(Disclosures are summarized at the end of the article posted online at: http://content.nejm.org/cgi/content/full/NEJMoa1002853
Disclosure statements provided by each auther are available at: http://content.nejm.org/cgi/content/full/NEJMoa1002853/DC3

Does the story compare the new approach with existing alternatives?

Not Satisfactory

Although the story does mention that people with diabetes can manage blood glucose levels with multiple daily injections of insulin, without a pump, it leaves out a critical piece of information. Patients who could successfully manage their blood sugar levels without a pump were excluded from the study. Readers should be told how often people with diabetes can achieve treatment targets without using a pump. This story does not make clear that the trial results apply only to people who are unable to achieve treatment goals by using multiple daily insulin injections.

Does the story establish the availability of the treatment/test/product/procedure?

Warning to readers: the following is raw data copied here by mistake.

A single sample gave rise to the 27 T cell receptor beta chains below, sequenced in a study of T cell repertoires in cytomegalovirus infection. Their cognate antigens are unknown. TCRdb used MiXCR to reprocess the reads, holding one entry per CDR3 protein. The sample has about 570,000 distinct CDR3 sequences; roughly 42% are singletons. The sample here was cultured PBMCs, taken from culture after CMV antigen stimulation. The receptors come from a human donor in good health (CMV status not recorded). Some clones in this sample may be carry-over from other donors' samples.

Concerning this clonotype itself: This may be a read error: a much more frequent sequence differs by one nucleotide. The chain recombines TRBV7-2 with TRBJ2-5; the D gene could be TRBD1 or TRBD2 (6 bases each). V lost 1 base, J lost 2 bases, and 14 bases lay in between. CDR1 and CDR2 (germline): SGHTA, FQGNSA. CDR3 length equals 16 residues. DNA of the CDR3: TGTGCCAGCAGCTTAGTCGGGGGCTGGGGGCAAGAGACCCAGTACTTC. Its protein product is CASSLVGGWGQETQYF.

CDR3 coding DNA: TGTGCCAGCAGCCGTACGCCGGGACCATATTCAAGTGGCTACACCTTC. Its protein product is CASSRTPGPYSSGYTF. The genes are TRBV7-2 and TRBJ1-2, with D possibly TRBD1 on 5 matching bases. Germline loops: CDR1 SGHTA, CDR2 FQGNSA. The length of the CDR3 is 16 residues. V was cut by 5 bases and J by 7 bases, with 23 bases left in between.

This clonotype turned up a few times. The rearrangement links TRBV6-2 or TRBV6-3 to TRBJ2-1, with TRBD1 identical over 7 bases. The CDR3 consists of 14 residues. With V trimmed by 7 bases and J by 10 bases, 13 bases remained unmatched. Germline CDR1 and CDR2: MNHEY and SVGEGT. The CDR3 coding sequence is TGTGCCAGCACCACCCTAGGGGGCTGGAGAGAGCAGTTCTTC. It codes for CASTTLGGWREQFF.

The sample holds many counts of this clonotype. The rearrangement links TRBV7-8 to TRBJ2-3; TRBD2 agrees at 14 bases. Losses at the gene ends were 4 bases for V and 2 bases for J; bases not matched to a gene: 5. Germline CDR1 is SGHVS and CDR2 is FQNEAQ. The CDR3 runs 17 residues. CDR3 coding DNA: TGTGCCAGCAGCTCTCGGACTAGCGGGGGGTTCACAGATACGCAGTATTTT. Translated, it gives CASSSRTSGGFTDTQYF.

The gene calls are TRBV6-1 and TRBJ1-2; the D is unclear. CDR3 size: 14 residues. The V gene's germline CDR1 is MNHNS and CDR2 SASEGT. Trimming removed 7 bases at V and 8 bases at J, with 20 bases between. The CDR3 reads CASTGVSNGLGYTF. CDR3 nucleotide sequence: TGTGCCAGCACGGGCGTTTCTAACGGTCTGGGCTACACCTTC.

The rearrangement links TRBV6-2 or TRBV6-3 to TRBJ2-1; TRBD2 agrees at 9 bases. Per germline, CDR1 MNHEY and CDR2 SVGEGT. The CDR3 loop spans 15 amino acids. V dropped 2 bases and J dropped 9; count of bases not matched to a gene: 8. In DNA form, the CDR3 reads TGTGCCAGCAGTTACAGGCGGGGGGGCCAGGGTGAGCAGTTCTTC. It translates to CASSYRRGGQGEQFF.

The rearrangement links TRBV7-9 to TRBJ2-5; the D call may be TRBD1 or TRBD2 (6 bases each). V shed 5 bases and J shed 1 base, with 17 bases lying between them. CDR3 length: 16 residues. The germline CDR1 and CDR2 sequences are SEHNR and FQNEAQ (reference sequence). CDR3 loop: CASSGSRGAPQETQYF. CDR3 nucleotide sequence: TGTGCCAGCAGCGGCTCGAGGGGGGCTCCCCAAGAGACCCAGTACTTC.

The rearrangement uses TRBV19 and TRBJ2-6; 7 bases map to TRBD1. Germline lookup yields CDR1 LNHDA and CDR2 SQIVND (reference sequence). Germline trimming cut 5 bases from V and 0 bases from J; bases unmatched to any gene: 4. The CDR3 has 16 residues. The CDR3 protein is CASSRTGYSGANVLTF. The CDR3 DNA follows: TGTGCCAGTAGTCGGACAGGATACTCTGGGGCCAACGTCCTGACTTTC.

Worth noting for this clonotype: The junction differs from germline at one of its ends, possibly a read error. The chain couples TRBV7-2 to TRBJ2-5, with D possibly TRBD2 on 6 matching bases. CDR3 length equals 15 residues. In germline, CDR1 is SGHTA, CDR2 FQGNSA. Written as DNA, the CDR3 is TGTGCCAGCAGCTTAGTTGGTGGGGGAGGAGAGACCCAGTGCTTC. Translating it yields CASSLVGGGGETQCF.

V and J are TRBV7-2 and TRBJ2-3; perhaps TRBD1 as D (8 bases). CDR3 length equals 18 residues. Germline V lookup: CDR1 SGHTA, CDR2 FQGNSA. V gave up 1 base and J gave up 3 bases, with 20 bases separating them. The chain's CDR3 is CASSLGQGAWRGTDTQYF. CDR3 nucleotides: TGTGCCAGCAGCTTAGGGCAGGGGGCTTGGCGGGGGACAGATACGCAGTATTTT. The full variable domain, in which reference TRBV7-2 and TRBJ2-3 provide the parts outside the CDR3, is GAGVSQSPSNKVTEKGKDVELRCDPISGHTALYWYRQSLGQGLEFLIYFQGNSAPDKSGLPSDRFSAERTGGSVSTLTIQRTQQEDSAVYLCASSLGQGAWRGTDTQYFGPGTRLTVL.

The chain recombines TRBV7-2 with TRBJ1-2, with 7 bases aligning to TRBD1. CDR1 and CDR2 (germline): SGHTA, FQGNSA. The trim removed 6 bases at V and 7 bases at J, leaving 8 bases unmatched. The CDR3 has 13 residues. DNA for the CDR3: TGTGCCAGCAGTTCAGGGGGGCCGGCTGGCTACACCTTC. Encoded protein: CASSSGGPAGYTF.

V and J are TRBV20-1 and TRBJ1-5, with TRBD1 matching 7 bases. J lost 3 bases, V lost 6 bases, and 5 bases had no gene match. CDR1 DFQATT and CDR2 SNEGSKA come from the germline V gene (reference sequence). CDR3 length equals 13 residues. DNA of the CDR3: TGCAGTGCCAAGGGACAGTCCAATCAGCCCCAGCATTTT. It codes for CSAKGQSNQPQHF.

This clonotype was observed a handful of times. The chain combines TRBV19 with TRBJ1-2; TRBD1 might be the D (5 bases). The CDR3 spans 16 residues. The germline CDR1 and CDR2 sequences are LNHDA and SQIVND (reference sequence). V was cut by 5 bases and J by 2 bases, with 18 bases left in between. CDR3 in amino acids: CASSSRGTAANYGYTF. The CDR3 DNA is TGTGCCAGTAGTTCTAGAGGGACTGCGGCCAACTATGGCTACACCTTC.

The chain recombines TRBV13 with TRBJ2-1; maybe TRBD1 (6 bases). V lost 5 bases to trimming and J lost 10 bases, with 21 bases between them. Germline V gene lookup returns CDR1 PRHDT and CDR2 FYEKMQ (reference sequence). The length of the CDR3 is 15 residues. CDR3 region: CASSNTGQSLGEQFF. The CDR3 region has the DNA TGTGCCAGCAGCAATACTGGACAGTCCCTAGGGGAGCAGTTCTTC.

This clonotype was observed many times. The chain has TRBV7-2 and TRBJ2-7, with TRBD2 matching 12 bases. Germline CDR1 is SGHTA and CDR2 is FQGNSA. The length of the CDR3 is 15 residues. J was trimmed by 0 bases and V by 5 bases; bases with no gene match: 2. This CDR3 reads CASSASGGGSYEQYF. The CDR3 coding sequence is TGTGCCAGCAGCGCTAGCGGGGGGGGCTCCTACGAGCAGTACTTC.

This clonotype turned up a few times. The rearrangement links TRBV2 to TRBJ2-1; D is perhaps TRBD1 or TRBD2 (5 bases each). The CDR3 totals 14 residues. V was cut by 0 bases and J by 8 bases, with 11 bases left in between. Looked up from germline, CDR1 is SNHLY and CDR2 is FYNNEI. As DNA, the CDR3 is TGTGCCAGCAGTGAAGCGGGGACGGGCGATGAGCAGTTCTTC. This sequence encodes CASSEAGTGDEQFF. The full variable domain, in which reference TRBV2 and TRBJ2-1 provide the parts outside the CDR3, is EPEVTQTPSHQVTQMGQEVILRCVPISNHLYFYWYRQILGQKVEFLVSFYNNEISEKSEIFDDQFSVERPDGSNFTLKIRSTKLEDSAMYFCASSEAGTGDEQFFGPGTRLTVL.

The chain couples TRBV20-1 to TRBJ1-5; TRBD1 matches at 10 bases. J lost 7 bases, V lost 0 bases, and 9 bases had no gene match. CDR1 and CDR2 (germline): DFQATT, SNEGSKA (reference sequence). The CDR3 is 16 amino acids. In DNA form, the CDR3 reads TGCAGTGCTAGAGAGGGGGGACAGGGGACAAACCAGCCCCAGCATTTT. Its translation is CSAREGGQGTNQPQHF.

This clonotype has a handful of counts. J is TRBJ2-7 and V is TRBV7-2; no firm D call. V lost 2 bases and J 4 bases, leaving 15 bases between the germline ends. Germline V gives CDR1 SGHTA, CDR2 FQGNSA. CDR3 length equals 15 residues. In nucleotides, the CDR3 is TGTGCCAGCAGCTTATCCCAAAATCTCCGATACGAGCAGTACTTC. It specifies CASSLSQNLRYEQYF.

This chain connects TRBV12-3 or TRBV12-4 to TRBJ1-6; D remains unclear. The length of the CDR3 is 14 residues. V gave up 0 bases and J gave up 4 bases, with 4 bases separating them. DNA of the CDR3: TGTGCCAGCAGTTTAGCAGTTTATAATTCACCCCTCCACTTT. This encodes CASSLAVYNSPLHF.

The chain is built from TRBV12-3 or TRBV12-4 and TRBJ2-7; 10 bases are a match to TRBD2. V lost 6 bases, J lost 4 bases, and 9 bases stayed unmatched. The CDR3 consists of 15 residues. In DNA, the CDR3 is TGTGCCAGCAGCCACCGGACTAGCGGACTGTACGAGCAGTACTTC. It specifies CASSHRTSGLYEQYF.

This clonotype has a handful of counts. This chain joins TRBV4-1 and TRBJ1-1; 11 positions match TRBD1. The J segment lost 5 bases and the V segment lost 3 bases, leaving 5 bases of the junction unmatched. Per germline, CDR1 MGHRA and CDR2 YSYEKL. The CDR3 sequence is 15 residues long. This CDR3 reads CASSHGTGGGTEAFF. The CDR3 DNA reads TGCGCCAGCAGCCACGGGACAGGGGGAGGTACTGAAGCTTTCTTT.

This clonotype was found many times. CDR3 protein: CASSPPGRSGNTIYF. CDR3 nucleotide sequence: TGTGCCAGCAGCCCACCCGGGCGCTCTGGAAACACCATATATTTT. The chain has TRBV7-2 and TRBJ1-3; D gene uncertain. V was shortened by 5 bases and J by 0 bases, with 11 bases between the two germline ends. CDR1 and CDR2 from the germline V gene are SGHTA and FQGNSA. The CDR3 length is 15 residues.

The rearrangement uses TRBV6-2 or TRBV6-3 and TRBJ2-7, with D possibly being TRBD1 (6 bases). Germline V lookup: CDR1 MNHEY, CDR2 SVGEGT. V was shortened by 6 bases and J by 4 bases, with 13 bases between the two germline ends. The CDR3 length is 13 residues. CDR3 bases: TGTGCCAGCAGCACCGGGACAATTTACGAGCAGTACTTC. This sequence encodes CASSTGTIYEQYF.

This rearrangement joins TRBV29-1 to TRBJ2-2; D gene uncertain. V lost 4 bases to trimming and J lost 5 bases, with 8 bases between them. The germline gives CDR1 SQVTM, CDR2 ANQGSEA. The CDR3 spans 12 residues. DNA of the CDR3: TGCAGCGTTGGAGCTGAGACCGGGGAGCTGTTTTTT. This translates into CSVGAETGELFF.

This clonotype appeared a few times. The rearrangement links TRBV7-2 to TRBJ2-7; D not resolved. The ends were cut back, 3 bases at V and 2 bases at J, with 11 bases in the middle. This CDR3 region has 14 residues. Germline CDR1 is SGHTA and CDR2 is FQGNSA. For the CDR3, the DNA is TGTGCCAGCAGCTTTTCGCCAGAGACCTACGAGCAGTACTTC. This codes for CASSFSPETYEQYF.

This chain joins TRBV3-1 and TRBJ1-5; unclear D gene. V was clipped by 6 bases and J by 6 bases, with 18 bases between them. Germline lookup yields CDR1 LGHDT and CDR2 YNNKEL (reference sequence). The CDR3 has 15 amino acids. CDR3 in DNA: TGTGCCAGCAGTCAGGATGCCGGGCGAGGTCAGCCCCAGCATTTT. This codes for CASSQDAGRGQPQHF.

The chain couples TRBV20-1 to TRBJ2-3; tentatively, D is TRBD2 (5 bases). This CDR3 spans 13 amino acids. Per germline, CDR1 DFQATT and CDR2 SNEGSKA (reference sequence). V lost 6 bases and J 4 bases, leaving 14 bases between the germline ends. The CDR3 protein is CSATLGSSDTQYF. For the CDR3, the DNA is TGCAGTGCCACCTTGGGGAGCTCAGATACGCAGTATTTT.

Satisfactory

The story points out that these results are from a post-market study, thus indicating the device is already available. However, an editorial in the New England Journal of Medicine accompanying the research article made an important point that was not included in the study: devices are not enough, effective glucose management requires effective management… and the “expert training and guidance received by patients in clinical trials cannot be readily duplicated in a busy clinical practice.” In other words, the results of this trial may not necessarily be achieved in general clinical practice because while the devices tested are widely available, expert support services are not.

Does the story establish the true novelty of the approach?

Not Applicable

The novelty of insulin pumps and monitoring sensors was not part of this story.

Does the story appear to rely solely or largely on a news release?

Not Applicable

Not applicable because we can’t be sure of the extent to which the story relied on a news release. The quote used in this story does not appear in the news releases available for review. However, the story fails to include any information beyond that provided by Medtronic in its news release: http://wwwp.medtronic.com/Newsroom/NewsReleaseDetails.do?itemId=1277813641618⟨=en_US

Total Score: 1 of 8 Satisfactory